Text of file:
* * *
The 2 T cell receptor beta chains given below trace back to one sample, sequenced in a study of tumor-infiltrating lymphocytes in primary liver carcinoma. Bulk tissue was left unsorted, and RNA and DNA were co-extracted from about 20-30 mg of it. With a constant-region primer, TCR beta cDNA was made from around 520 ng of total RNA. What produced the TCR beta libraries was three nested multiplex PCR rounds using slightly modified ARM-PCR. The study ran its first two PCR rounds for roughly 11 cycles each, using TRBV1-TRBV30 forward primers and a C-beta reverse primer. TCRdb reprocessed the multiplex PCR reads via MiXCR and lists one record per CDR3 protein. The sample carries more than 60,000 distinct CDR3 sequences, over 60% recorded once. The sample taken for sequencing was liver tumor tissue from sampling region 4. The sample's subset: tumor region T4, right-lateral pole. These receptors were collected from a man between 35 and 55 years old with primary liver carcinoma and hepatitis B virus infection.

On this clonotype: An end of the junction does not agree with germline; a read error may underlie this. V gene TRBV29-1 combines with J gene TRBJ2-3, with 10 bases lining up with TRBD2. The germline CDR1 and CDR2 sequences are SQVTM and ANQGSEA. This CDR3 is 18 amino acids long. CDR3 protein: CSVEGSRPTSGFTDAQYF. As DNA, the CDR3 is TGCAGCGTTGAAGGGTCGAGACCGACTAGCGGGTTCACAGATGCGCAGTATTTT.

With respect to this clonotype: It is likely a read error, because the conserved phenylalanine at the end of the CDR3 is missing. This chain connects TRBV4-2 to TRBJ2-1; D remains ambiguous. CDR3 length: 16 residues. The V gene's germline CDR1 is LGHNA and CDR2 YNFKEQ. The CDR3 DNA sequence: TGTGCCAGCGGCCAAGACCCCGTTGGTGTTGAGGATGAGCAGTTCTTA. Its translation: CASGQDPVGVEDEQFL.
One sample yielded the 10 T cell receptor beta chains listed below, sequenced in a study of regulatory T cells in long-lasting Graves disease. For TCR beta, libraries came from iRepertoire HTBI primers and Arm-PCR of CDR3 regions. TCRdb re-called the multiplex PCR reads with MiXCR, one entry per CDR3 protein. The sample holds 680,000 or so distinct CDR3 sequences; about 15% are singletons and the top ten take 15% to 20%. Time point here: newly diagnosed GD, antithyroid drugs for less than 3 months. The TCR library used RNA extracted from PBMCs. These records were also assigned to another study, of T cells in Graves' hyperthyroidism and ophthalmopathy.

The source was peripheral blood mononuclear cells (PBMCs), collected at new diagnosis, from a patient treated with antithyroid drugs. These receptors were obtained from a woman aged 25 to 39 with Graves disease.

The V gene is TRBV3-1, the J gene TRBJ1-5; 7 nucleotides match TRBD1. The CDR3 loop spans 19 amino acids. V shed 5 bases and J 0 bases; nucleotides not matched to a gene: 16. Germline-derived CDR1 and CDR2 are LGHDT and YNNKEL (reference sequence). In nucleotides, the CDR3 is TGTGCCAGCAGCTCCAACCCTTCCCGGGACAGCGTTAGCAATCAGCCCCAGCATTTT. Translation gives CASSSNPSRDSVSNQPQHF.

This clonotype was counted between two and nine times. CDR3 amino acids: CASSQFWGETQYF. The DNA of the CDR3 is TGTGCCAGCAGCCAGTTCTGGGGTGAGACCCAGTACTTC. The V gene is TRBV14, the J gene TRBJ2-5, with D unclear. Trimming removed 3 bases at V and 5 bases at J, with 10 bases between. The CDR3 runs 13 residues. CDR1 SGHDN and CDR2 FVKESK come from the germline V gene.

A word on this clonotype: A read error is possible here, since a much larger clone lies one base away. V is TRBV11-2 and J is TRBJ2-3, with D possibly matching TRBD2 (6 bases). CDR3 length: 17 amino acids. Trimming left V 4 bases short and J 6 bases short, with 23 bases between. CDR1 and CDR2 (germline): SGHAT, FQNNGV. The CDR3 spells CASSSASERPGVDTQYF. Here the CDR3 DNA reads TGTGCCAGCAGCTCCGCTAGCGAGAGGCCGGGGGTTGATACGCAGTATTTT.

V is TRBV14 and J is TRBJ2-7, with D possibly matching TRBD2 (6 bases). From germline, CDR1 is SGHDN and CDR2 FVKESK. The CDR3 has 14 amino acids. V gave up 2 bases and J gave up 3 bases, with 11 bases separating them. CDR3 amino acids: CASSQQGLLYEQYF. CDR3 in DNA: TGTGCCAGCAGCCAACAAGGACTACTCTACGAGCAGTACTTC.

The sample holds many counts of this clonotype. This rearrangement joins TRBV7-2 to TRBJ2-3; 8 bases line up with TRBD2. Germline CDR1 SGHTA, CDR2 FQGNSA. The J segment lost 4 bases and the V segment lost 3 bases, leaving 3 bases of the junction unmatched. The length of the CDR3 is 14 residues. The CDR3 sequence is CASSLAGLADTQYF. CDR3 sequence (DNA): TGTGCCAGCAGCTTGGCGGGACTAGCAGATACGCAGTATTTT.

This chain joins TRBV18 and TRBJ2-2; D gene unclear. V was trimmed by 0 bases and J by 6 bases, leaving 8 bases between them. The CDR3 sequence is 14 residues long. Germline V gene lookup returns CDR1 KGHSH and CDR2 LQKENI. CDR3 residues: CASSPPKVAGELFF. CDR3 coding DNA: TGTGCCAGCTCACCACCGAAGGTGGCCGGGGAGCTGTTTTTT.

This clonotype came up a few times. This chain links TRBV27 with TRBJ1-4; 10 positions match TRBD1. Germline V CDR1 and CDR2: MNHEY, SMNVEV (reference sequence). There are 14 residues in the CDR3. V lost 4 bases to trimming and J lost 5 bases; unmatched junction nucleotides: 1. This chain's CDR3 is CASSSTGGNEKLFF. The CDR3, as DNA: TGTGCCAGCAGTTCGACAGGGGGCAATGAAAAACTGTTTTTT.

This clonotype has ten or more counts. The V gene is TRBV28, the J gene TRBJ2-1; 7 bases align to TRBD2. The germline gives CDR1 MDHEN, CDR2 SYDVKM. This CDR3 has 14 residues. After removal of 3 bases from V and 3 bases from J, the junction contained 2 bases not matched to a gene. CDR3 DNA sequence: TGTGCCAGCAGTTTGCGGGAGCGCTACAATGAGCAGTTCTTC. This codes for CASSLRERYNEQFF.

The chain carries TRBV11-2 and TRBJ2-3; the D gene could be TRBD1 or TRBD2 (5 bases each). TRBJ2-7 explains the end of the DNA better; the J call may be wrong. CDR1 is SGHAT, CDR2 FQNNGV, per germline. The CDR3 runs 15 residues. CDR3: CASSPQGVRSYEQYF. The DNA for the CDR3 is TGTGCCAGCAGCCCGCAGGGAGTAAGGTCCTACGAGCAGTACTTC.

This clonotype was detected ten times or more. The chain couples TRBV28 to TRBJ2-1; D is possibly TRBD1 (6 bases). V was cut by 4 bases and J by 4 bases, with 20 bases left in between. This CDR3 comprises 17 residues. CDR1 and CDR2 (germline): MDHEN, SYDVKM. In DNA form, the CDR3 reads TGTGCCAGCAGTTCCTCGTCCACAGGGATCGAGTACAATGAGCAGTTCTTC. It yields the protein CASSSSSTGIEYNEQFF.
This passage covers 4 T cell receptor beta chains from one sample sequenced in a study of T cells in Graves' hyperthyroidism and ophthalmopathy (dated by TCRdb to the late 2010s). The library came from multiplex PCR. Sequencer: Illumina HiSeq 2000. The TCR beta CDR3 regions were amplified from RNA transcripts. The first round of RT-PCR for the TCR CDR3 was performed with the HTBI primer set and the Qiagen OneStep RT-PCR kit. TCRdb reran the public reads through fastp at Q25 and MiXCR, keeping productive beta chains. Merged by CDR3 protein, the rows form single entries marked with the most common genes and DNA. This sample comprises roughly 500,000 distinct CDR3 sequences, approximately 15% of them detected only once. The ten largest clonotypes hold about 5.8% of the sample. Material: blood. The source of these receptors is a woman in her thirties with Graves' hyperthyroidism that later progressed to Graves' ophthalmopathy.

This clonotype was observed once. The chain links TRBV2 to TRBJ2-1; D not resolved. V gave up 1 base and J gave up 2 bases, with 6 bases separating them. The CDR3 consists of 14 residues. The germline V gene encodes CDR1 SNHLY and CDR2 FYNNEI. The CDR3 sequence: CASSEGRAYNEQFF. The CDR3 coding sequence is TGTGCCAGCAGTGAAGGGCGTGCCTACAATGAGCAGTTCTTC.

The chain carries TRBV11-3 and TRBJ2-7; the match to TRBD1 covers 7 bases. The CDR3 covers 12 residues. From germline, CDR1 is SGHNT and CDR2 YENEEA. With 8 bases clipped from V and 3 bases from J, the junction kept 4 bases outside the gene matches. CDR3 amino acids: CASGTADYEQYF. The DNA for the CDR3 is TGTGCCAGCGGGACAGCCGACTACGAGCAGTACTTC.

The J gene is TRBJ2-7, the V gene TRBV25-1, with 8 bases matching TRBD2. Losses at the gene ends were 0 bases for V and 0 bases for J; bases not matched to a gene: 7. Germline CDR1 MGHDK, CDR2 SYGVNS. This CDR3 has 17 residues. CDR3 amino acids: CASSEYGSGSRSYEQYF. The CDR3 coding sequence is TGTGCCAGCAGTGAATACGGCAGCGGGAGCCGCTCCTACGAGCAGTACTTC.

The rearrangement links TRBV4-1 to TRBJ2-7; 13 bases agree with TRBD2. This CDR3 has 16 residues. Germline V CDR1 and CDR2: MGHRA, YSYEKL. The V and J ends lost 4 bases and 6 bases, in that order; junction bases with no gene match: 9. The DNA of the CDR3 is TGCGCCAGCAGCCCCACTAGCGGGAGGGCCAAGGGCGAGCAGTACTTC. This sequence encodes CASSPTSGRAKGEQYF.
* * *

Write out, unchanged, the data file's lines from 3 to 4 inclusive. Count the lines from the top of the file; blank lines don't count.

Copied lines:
With respect to this clonotype: It is likely a read error, because the conserved phenylalanine at the end of the CDR3 is missing. This chain connects TRBV4-2 to TRBJ2-1; D remains ambiguous. CDR3 length: 16 residues. The V gene's germline CDR1 is LGHNA and CDR2 YNFKEQ. The CDR3 DNA sequence: TGTGCCAGCGGCCAAGACCCCGTTGGTGTTGAGGATGAGCAGTTCTTA. Its translation: CASGQDPVGVEDEQFL.
One sample yielded the 10 T cell receptor beta chains listed below, sequenced in a study of regulatory T cells in long-lasting Graves disease. For TCR beta, libraries came from iRepertoire HTBI primers and Arm-PCR of CDR3 regions. TCRdb re-called the multiplex PCR reads with MiXCR, one entry per CDR3 protein. The sample holds 680,000 or so distinct CDR3 sequences; about 15% are singletons and the top ten take 15% to 20%. Time point here: newly diagnosed GD, antithyroid drugs for less than 3 months. The TCR library used RNA extracted from PBMCs. These records were also assigned to another study, of T cells in Graves' hyperthyroidism and ophthalmopathy.